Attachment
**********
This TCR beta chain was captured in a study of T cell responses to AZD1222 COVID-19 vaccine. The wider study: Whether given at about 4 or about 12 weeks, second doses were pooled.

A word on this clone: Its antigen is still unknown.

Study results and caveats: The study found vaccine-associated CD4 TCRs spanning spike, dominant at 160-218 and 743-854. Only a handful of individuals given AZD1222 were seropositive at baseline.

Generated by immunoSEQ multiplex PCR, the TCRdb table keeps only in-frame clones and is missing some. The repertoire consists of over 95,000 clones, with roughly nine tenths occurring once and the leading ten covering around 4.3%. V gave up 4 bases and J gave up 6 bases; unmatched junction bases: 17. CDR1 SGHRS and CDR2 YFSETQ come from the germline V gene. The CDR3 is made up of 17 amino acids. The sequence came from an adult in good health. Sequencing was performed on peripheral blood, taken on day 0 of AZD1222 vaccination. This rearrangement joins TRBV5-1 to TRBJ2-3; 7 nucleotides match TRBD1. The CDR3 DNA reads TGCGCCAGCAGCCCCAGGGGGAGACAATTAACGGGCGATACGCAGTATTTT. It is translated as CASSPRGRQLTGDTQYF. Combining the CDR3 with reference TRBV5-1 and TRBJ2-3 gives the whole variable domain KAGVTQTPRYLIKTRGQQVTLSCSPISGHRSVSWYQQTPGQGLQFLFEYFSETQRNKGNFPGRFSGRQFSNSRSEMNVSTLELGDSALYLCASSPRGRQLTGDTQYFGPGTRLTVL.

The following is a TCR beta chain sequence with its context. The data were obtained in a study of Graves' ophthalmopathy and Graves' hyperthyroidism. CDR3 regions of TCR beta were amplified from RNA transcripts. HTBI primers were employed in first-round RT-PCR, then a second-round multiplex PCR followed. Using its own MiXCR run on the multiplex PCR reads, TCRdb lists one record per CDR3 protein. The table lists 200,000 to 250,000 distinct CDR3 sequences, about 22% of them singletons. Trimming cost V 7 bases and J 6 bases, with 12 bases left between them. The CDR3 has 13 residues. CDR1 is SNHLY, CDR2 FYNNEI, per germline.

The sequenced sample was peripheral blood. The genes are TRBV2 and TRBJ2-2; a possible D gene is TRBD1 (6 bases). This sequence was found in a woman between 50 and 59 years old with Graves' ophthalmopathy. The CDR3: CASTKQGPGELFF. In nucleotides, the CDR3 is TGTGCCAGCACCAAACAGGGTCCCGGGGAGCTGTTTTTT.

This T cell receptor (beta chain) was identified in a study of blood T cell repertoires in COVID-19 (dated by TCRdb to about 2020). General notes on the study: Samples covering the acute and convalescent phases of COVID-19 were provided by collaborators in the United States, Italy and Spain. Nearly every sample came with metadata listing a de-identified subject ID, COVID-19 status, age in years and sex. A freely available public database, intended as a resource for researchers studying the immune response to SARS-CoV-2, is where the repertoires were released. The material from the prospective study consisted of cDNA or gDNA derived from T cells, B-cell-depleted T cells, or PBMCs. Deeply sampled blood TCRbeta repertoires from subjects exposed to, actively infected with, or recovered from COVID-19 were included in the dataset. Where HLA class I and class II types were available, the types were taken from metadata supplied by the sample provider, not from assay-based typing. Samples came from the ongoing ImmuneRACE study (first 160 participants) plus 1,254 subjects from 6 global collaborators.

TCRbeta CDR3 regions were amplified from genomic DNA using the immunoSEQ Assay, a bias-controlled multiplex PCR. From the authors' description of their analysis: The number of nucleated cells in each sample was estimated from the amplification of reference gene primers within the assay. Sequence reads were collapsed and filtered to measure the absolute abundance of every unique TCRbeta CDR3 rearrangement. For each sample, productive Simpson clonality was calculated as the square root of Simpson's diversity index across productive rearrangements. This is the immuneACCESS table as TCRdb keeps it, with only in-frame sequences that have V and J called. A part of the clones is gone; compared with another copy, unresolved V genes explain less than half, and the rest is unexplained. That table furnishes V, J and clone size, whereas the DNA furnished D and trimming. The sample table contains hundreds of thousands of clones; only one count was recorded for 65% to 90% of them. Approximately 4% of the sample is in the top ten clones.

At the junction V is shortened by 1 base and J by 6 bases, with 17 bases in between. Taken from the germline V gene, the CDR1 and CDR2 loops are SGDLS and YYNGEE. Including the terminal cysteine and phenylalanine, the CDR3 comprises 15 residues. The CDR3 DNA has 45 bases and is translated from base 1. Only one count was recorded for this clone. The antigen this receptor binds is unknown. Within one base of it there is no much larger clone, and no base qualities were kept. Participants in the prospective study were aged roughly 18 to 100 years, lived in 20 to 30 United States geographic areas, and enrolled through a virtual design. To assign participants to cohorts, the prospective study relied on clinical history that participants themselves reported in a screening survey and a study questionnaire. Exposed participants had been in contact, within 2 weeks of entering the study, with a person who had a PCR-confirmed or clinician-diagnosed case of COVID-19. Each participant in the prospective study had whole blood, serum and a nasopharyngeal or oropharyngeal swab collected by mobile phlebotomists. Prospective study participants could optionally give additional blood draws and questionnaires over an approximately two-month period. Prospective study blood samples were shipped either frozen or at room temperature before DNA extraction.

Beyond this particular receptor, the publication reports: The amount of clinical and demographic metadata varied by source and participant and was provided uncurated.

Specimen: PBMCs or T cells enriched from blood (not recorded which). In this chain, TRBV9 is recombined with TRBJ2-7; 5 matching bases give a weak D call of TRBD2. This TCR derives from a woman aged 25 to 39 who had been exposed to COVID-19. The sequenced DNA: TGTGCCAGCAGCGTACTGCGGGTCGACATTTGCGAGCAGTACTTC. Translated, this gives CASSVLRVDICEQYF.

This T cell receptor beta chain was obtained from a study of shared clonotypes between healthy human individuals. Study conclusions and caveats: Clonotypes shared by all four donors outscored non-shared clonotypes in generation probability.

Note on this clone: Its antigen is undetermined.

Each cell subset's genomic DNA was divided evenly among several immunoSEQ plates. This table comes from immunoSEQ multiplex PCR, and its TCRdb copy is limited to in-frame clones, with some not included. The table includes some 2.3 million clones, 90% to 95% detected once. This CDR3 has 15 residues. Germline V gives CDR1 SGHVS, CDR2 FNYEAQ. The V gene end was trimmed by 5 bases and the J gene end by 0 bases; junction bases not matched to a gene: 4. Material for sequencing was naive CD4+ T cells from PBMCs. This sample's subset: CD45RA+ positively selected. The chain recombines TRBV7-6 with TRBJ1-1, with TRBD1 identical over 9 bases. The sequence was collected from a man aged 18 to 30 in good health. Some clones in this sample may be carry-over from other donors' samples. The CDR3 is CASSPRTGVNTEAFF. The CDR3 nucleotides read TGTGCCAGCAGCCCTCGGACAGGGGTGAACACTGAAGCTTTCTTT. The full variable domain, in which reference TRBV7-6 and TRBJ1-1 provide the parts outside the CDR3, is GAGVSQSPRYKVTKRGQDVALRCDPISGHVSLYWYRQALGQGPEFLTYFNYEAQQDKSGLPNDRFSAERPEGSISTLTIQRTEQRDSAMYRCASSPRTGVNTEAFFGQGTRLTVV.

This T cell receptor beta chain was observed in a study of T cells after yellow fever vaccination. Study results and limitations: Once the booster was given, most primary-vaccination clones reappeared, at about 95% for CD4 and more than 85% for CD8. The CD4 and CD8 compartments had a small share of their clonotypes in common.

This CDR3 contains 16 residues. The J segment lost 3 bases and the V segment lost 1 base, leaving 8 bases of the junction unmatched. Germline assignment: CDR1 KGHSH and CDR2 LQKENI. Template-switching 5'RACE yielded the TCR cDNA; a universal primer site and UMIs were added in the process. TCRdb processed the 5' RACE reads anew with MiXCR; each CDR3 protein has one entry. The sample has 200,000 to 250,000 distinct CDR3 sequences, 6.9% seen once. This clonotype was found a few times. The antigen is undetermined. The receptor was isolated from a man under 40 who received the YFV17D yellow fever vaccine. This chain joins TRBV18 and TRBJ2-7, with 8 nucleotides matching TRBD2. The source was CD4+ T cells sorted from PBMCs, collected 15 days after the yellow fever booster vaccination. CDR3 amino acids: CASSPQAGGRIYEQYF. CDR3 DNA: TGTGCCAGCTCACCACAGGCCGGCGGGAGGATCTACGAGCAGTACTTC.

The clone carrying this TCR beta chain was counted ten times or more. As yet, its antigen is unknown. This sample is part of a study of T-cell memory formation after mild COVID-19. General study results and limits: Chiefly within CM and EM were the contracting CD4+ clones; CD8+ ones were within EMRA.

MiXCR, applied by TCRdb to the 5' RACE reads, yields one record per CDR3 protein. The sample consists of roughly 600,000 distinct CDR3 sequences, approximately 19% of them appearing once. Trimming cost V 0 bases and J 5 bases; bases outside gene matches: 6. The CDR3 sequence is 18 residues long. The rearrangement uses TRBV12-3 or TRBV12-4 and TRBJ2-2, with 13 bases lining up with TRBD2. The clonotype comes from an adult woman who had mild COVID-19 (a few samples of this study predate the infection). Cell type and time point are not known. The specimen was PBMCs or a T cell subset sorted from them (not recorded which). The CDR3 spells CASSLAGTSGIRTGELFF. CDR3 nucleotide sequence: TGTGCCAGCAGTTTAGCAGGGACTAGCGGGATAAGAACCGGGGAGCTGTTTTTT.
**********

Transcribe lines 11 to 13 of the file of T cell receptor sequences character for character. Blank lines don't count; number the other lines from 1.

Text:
Specimen: PBMCs or T cells enriched from blood (not recorded which). In this chain, TRBV9 is recombined with TRBJ2-7; 5 matching bases give a weak D call of TRBD2. This TCR derives from a woman aged 25 to 39 who had been exposed to COVID-19. The sequenced DNA: TGTGCCAGCAGCGTACTGCGGGTCGACATTTGCGAGCAGTACTTC. Translated, this gives CASSVLRVDICEQYF.

This T cell receptor beta chain was obtained from a study of shared clonotypes between healthy human individuals. Study conclusions and caveats: Clonotypes shared by all four donors outscored non-shared clonotypes in generation probability.

Note on this clone: Its antigen is undetermined.